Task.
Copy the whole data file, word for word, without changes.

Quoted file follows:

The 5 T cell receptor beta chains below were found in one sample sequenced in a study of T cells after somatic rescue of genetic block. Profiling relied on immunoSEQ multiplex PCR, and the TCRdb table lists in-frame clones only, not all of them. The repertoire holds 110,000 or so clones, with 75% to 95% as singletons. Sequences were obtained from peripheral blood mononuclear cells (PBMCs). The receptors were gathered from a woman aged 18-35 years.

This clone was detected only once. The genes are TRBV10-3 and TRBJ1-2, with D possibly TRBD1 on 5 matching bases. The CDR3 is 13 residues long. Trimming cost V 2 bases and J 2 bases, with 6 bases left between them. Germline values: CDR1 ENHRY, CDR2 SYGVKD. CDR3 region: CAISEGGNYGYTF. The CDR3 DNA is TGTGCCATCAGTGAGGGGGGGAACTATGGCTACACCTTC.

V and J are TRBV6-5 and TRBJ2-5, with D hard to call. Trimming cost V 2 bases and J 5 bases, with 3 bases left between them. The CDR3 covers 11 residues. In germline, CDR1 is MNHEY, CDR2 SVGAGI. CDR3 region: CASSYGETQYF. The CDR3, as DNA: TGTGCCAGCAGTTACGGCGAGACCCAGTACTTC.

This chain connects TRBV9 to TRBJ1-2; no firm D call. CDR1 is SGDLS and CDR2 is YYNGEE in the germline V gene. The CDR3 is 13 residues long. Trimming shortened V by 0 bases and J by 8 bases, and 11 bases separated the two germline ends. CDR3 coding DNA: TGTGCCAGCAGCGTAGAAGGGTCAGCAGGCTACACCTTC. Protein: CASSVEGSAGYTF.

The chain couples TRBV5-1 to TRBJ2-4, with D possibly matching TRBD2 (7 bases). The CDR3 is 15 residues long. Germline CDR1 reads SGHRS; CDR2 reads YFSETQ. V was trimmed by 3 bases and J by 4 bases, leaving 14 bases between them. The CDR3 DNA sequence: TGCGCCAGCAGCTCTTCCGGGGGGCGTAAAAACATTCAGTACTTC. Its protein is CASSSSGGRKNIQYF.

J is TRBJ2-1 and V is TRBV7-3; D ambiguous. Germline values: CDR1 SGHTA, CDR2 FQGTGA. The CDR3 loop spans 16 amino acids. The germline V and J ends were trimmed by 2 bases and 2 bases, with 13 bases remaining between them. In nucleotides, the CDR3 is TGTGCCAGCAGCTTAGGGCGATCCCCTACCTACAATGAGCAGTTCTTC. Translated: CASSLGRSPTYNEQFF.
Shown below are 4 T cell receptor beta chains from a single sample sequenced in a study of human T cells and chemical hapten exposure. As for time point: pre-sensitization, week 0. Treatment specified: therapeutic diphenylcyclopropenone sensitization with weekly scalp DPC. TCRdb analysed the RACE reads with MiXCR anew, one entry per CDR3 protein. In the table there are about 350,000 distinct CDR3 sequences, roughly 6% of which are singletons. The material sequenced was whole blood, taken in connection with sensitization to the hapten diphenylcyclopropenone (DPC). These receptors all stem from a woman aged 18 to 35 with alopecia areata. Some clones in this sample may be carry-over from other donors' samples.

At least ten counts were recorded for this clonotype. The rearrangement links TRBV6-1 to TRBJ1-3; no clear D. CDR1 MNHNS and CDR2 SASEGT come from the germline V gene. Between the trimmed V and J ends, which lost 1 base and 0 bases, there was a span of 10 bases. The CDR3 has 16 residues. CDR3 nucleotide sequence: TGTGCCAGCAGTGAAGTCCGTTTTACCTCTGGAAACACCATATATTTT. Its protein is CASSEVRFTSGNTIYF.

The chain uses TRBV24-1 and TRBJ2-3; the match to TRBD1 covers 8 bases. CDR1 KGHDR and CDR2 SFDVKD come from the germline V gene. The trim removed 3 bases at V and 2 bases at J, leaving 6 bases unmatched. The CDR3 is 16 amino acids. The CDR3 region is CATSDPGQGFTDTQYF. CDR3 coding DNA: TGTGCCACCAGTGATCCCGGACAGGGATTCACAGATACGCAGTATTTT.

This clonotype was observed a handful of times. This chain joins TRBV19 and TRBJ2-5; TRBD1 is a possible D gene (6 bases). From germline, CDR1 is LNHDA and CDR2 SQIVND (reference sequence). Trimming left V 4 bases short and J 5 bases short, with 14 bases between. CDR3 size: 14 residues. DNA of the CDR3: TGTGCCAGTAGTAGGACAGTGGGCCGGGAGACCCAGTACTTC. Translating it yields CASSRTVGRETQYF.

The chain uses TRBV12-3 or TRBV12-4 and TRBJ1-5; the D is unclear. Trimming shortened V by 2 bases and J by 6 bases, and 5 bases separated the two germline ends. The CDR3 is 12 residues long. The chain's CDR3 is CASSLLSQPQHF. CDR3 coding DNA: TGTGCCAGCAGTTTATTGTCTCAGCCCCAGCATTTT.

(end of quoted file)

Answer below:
The 5 T cell receptor beta chains below were found in one sample sequenced in a study of T cells after somatic rescue of genetic block. Profiling relied on immunoSEQ multiplex PCR, and the TCRdb table lists in-frame clones only, not all of them. The repertoire holds 110,000 or so clones, with 75% to 95% as singletons. Sequences were obtained from peripheral blood mononuclear cells (PBMCs). The receptors were gathered from a woman aged 18-35 years.

This clone was detected only once. The genes are TRBV10-3 and TRBJ1-2, with D possibly TRBD1 on 5 matching bases. The CDR3 is 13 residues long. Trimming cost V 2 bases and J 2 bases, with 6 bases left between them. Germline values: CDR1 ENHRY, CDR2 SYGVKD. CDR3 region: CAISEGGNYGYTF. The CDR3 DNA is TGTGCCATCAGTGAGGGGGGGAACTATGGCTACACCTTC.

V and J are TRBV6-5 and TRBJ2-5, with D hard to call. Trimming cost V 2 bases and J 5 bases, with 3 bases left between them. The CDR3 covers 11 residues. In germline, CDR1 is MNHEY, CDR2 SVGAGI. CDR3 region: CASSYGETQYF. The CDR3, as DNA: TGTGCCAGCAGTTACGGCGAGACCCAGTACTTC.

This chain connects TRBV9 to TRBJ1-2; no firm D call. CDR1 is SGDLS and CDR2 is YYNGEE in the germline V gene. The CDR3 is 13 residues long. Trimming shortened V by 0 bases and J by 8 bases, and 11 bases separated the two germline ends. CDR3 coding DNA: TGTGCCAGCAGCGTAGAAGGGTCAGCAGGCTACACCTTC. Protein: CASSVEGSAGYTF.

The chain couples TRBV5-1 to TRBJ2-4, with D possibly matching TRBD2 (7 bases). The CDR3 is 15 residues long. Germline CDR1 reads SGHRS; CDR2 reads YFSETQ. V was trimmed by 3 bases and J by 4 bases, leaving 14 bases between them. The CDR3 DNA sequence: TGCGCCAGCAGCTCTTCCGGGGGGCGTAAAAACATTCAGTACTTC. Its protein is CASSSSGGRKNIQYF.

J is TRBJ2-1 and V is TRBV7-3; D ambiguous. Germline values: CDR1 SGHTA, CDR2 FQGTGA. The CDR3 loop spans 16 amino acids. The germline V and J ends were trimmed by 2 bases and 2 bases, with 13 bases remaining between them. In nucleotides, the CDR3 is TGTGCCAGCAGCTTAGGGCGATCCCCTACCTACAATGAGCAGTTCTTC. Translated: CASSLGRSPTYNEQFF.
Shown below are 4 T cell receptor beta chains from a single sample sequenced in a study of human T cells and chemical hapten exposure. As for time point: pre-sensitization, week 0. Treatment specified: therapeutic diphenylcyclopropenone sensitization with weekly scalp DPC. TCRdb analysed the RACE reads with MiXCR anew, one entry per CDR3 protein. In the table there are about 350,000 distinct CDR3 sequences, roughly 6% of which are singletons. The material sequenced was whole blood, taken in connection with sensitization to the hapten diphenylcyclopropenone (DPC). These receptors all stem from a woman aged 18 to 35 with alopecia areata. Some clones in this sample may be carry-over from other donors' samples.

At least ten counts were recorded for this clonotype. The rearrangement links TRBV6-1 to TRBJ1-3; no clear D. CDR1 MNHNS and CDR2 SASEGT come from the germline V gene. Between the trimmed V and J ends, which lost 1 base and 0 bases, there was a span of 10 bases. The CDR3 has 16 residues. CDR3 nucleotide sequence: TGTGCCAGCAGTGAAGTCCGTTTTACCTCTGGAAACACCATATATTTT. Its protein is CASSEVRFTSGNTIYF.

The chain uses TRBV24-1 and TRBJ2-3; the match to TRBD1 covers 8 bases. CDR1 KGHDR and CDR2 SFDVKD come from the germline V gene. The trim removed 3 bases at V and 2 bases at J, leaving 6 bases unmatched. The CDR3 is 16 amino acids. The CDR3 region is CATSDPGQGFTDTQYF. CDR3 coding DNA: TGTGCCACCAGTGATCCCGGACAGGGATTCACAGATACGCAGTATTTT.

This clonotype was observed a handful of times. This chain joins TRBV19 and TRBJ2-5; TRBD1 is a possible D gene (6 bases). From germline, CDR1 is LNHDA and CDR2 SQIVND (reference sequence). Trimming left V 4 bases short and J 5 bases short, with 14 bases between. CDR3 size: 14 residues. DNA of the CDR3: TGTGCCAGTAGTAGGACAGTGGGCCGGGAGACCCAGTACTTC. Translating it yields CASSRTVGRETQYF.

The chain uses TRBV12-3 or TRBV12-4 and TRBJ1-5; the D is unclear. Trimming shortened V by 2 bases and J by 6 bases, and 5 bases separated the two germline ends. The CDR3 is 12 residues long. The chain's CDR3 is CASSLLSQPQHF. CDR3 coding DNA: TGTGCCAGCAGTTTATTGTCTCAGCCCCAGCATTTT.